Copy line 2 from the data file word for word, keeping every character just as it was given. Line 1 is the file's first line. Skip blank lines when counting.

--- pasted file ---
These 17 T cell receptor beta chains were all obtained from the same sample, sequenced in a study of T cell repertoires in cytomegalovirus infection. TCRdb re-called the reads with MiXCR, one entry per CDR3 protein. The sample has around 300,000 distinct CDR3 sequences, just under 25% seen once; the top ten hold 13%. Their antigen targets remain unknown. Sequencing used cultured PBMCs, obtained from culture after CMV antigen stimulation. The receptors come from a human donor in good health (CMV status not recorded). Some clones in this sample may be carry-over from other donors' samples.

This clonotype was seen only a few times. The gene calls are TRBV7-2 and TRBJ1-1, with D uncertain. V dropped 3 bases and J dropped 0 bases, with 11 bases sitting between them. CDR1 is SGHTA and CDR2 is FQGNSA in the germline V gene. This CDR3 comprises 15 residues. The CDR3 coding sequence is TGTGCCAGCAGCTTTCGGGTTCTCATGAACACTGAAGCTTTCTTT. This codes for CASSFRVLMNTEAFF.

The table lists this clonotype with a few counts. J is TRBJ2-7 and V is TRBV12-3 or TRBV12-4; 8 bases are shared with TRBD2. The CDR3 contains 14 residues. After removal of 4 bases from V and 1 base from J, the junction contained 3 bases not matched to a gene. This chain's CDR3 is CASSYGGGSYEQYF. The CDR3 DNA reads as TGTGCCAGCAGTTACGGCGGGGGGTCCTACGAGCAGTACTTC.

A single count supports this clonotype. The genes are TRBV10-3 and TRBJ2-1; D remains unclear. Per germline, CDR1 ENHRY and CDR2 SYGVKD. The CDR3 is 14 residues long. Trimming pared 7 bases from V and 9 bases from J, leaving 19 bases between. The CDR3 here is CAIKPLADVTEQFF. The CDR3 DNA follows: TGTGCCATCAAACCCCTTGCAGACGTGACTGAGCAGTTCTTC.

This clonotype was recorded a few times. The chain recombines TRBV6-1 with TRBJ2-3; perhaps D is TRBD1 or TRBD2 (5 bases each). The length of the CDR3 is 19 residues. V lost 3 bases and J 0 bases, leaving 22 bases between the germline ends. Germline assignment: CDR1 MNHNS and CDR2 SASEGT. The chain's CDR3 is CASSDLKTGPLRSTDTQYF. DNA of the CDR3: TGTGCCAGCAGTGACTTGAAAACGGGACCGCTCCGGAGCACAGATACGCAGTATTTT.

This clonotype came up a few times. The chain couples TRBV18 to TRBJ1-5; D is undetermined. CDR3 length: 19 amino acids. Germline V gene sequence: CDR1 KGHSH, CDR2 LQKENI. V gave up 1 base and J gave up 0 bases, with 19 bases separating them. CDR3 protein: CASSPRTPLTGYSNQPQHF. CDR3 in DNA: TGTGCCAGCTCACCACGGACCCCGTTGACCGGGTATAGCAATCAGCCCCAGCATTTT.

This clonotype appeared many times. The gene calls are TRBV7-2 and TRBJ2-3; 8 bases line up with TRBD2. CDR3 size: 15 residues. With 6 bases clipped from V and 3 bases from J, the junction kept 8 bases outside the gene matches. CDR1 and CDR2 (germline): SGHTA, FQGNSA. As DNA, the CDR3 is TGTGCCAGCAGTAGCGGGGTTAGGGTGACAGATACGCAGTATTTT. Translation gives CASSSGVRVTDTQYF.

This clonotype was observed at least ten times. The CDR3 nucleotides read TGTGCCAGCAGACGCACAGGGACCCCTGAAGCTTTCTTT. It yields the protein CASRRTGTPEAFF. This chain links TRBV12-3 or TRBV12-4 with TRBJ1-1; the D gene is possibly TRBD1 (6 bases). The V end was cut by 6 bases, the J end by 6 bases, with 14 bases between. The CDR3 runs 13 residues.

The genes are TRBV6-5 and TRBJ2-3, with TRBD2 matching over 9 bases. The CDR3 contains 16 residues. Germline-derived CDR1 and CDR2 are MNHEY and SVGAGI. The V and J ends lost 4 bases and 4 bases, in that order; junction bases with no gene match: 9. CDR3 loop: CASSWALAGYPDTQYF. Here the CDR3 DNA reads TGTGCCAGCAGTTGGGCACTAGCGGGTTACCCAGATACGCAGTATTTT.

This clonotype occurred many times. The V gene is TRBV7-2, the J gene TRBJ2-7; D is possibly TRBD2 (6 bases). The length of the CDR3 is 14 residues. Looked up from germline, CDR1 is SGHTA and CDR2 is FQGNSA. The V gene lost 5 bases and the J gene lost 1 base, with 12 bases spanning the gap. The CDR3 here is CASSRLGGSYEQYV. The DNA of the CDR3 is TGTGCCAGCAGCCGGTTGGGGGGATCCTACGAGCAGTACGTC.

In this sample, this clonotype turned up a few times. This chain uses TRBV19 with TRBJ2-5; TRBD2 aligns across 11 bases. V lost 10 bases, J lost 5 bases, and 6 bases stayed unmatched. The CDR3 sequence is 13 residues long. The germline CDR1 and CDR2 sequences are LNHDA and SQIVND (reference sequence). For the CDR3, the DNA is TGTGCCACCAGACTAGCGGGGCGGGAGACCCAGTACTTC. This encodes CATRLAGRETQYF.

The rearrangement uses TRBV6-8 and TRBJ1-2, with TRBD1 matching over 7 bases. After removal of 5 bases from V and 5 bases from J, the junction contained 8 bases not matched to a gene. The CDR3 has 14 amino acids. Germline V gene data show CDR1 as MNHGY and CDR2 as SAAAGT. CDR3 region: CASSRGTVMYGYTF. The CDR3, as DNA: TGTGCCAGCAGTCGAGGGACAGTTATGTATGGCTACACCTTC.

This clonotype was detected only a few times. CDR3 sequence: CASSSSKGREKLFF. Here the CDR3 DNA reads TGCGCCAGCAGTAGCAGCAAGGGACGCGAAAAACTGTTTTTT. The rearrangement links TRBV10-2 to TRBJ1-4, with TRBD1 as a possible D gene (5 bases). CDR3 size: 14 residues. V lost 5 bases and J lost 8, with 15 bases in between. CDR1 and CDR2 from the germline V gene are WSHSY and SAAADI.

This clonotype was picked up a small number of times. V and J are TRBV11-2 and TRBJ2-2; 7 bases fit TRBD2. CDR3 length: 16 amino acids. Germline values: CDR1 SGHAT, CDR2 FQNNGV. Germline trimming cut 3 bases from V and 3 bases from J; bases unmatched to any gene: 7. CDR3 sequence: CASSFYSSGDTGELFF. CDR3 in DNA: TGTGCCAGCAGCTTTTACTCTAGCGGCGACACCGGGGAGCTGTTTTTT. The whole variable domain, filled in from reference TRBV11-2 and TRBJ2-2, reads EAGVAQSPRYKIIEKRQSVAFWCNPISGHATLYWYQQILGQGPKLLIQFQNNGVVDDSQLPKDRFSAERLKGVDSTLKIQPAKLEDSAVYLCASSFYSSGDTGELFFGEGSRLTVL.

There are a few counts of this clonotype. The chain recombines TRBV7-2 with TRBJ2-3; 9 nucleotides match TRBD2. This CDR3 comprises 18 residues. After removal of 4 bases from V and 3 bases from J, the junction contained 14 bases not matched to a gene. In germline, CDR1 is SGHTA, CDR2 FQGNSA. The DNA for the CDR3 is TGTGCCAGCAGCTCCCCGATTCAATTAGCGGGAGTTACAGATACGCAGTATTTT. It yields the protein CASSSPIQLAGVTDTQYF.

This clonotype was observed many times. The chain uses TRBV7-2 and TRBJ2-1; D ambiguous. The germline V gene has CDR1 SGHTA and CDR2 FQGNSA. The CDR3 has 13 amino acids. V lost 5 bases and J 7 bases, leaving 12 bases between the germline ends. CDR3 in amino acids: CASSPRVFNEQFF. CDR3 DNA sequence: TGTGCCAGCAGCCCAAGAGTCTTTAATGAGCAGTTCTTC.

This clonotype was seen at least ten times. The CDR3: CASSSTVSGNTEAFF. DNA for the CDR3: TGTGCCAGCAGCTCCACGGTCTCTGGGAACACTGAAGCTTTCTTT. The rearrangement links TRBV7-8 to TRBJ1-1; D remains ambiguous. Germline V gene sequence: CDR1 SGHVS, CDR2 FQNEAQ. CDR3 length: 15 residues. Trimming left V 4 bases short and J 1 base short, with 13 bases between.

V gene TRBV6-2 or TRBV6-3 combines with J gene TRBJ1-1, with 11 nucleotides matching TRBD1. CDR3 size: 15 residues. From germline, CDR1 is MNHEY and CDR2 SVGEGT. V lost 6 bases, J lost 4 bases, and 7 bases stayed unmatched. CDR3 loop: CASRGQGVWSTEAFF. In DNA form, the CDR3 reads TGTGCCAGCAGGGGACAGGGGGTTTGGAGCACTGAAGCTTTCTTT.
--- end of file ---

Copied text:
This clonotype was seen only a few times. The gene calls are TRBV7-2 and TRBJ1-1, with D uncertain. V dropped 3 bases and J dropped 0 bases, with 11 bases sitting between them. CDR1 is SGHTA and CDR2 is FQGNSA in the germline V gene. This CDR3 comprises 15 residues. The CDR3 coding sequence is TGTGCCAGCAGCTTTCGGGTTCTCATGAACACTGAAGCTTTCTTT. This codes for CASSFRVLMNTEAFF.